Consider this, you sit down in the living room and pick up a video game controller right as your spouse grabs the remote for the latest episode of Eureka. Who wins? Soon we may have a true compromise. While 3D TVs that use Active Shutter Glasses are all the rage now, they’re actually leading to some pretty interesting ideas, especially as it relates to multiple images on a single display.
To start, let’s look at how these shutter glasses work. Your eyes need to see about 60 frames per second of a video for a video to be perceived as smooth. 3D TV’s show 120 frames per second, while shutter glasses turn each eye on and off so that your right eye sees every even frame, and your left eye sees every odd frame. This results in a unique visual for each eye, shifted slightly to give a 3D effect.
So what happens if we tweak the glasses to blink both eyes at the same time? You would get a 2D image at 60 frames per second. Now picture owning two pairs of these glasses, one for even frames, and one for odd. Suddenly you can watch two shows, at the same time, on the same screen. While this may seem like a “neat” idea, Microsoft has taken things a few steps further with their latest prototypes.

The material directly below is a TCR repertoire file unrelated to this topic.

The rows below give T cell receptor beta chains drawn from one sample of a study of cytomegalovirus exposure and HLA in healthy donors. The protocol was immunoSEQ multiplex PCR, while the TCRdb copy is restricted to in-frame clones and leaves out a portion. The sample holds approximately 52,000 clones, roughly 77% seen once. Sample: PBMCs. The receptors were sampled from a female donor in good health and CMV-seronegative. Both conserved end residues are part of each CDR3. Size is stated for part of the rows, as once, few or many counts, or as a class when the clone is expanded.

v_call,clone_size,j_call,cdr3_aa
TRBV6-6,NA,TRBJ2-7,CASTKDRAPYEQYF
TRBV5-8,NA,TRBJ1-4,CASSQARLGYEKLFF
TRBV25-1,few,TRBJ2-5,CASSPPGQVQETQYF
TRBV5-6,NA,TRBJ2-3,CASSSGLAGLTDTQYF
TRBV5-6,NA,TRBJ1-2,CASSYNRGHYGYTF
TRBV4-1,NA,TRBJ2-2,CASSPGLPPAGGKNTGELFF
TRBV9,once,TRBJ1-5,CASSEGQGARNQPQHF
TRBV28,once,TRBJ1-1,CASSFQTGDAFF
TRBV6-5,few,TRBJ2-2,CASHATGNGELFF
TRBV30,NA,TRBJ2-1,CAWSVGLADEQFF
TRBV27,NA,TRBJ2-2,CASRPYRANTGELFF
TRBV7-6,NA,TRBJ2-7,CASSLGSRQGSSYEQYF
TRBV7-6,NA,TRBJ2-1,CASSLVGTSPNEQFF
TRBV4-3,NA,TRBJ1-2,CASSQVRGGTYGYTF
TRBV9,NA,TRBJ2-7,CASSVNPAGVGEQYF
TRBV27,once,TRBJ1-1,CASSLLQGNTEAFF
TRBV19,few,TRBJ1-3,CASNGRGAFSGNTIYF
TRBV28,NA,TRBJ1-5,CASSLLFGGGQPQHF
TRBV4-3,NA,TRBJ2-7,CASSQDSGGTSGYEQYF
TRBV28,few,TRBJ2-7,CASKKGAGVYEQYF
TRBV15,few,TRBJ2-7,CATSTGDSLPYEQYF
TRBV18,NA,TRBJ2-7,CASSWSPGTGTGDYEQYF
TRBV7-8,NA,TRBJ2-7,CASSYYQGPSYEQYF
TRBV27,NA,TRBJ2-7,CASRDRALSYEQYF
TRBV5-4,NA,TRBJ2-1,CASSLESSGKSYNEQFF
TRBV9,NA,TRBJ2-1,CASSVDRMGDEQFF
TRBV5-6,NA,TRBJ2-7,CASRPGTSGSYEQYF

Last month, Technology Review wrote a story on this new device which actually aims the light from the display at your eyes. It works like this:
- Two people sit in front of a TV.
- Four cameras activate on the TV, and use facial tracking to find the eyes of each of the viewers.
- Using a tapered lens, light is projected through the lens and directly towards each eye of each viewer.
- The Result: Two people, watching two different 3D shows, no matter what viewing angle they sit at.
Apparently the system can also support viewing four unique 2D images among four viewers as well. And if you think this is cool, wait until you see Sony’s 360 degree display. Soon we’ll be receiving messages from Mom dressed like Obi Wan from the Droid in the kitchen.